She and I by Hannah King

Reviewed by Rod McLary

She and I is the first novel by young Irish author Hannah King.  Part psychological thriller and part crime novel, the story is set in a small town in Northern Ireland.  Keeley Mackley and Jude Jameson are best friends and have been since early childhood.  They live opposite each other in Wits End, Vetobridge.

The key event in the novel is a simple though tragic one – Peter Denny is found dead after a New Year’s Eve party held in the house in which Keeley lives and where Jude stayed the night.  Pete is Keeley’s boyfriend.  His death sparks a police investigation and – more significantly in terms of the narrative – lays bare the nature of the relationship between Keeley and Jude.

The structure of the novel comprises a series of chapters each of which is dated – as in ‘1st January 2020, morning’ – and narrated by one or other of the main characters: Keeley, Jude, Mack [Keeley’s brother], Linda [Jude’s mother], or Detective Inspector Chris Rice.   Most of the chapters are set in the first few days of January 2020 setting out the immediate consequences of Pete’s death and the actions of those around him.  However, there are two chapters set in July 2018 which together hold the key to the events of New Year’s Eve 2019.

DI Rice the investigating officer – unfortunately – is a police officer taken direct from Central Casting.  He is separated from his wife, drinks a little too much, has a predilection for unhealthy food, and has a tense relationship with his superior officer.  He is at the end of his career and everyone knows it.  But he does have some redeeming qualities.  In a polite but nevertheless very direct confrontation with Jude’s mother Linda, he makes it blatantly clear to her how her style of parenting contributed indirectly to Pete’s death and directly to Jude’s subsequent estrangement.   He is also more able than most to read accurately the social dynamics of Jude’s and Keeley’s friendship group.

One of the strengths of the novel is its exploring the psychology of the friendship between Keeley and Jude and the somewhat skewed perception of that relationship by Linda and the staff at the school they both attend.  A cursory view of their friendship would suggest that Keeley is the more dominant who leads Jude astray but, as so often in life, there is a disconnect between perception and reality.  It is the gradual uncovering of the truth of the matter which lies at the heart of She and I and which provides its best moments.  The death of Pete, as tragic [and deserved] as it may be, is essentially a catalyst for uncovering the nature of the friendship between Keeley and Jude and its unintended consequences.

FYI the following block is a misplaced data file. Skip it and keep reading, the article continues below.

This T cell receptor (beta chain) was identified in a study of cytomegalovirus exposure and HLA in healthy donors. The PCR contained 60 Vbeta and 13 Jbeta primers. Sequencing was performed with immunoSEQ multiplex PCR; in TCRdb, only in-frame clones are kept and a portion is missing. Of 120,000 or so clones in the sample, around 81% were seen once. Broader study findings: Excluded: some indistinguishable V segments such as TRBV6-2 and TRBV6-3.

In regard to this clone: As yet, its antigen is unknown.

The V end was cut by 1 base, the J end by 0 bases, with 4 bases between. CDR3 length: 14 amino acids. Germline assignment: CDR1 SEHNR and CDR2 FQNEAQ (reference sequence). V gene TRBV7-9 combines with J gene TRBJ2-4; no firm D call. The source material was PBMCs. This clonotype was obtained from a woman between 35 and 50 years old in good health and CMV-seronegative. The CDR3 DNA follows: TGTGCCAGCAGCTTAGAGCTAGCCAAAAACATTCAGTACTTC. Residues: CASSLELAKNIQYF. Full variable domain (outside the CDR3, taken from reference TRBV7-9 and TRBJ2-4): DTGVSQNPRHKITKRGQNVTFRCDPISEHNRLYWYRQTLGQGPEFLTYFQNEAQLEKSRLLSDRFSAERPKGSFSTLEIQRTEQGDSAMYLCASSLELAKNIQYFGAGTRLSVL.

Those consequences are set out in the penultimate chapter titled ‘May 2022’ which is narrated by Keeley; and, in the final chapter ‘Epilogue: 1st January 2020, early morning’ narrated by Jude.  In that concluding chapter, what happened on that fatal morning is finally laid bare confirming Shakespeare’s ‘truth will come out’.

There are one or two storylines which are not developed as much as they could be – Jude’s younger brother Mason discloses something to DI Rice which changes his view of Pete’s death and of Jude but this is not pursued any further; and the death of Keeley’s mother from unknown causes seems only to be a plot device which allows Keeley and her brother to remain in their house without adult supervision.

Overall though, She and I is a good read for a first novel; and is one which generally engages the reader.

She and I


by Hannah King


ISBN 978 15266 3750  5

$29.99; 291pp


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